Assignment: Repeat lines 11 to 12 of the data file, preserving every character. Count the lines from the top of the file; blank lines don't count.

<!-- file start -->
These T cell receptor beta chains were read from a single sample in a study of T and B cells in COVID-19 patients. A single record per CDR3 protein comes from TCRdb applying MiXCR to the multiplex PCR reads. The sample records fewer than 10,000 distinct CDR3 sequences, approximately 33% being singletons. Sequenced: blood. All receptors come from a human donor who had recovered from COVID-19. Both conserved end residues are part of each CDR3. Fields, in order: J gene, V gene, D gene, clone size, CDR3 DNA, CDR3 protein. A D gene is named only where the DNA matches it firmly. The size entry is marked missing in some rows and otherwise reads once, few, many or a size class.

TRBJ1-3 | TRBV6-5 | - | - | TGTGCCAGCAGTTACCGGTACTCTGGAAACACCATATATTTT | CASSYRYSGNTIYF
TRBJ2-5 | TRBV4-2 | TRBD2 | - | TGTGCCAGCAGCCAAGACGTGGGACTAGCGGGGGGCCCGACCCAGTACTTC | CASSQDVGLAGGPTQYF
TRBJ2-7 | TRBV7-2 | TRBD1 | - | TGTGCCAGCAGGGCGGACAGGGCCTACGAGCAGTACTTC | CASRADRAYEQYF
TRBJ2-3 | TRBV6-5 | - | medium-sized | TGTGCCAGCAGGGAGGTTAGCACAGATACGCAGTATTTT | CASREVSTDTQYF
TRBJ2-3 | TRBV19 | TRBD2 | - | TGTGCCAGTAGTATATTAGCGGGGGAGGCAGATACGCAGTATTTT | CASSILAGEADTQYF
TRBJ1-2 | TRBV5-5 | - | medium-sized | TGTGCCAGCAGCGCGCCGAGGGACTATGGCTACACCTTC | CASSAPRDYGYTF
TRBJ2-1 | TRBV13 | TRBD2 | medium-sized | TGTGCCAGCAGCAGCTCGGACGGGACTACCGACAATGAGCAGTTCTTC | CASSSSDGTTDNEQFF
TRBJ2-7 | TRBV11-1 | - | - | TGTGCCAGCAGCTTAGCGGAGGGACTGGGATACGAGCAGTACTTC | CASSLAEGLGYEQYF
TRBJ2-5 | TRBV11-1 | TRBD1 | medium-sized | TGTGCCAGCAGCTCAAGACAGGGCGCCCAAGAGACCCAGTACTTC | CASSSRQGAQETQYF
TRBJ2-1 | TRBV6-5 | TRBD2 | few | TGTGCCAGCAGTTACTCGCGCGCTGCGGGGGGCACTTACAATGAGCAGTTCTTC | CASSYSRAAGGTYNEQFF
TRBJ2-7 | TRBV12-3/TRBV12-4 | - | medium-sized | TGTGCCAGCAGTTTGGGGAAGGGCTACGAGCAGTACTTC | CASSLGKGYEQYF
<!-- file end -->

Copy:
TRBJ2-1 | TRBV6-5 | TRBD2 | few | TGTGCCAGCAGTTACTCGCGCGCTGCGGGGGGCACTTACAATGAGCAGTTCTTC | CASSYSRAAGGTYNEQFF
TRBJ2-7 | TRBV12-3/TRBV12-4 | - | medium-sized | TGTGCCAGCAGTTTGGGGAAGGGCTACGAGCAGTACTTC | CASSLGKGYEQYF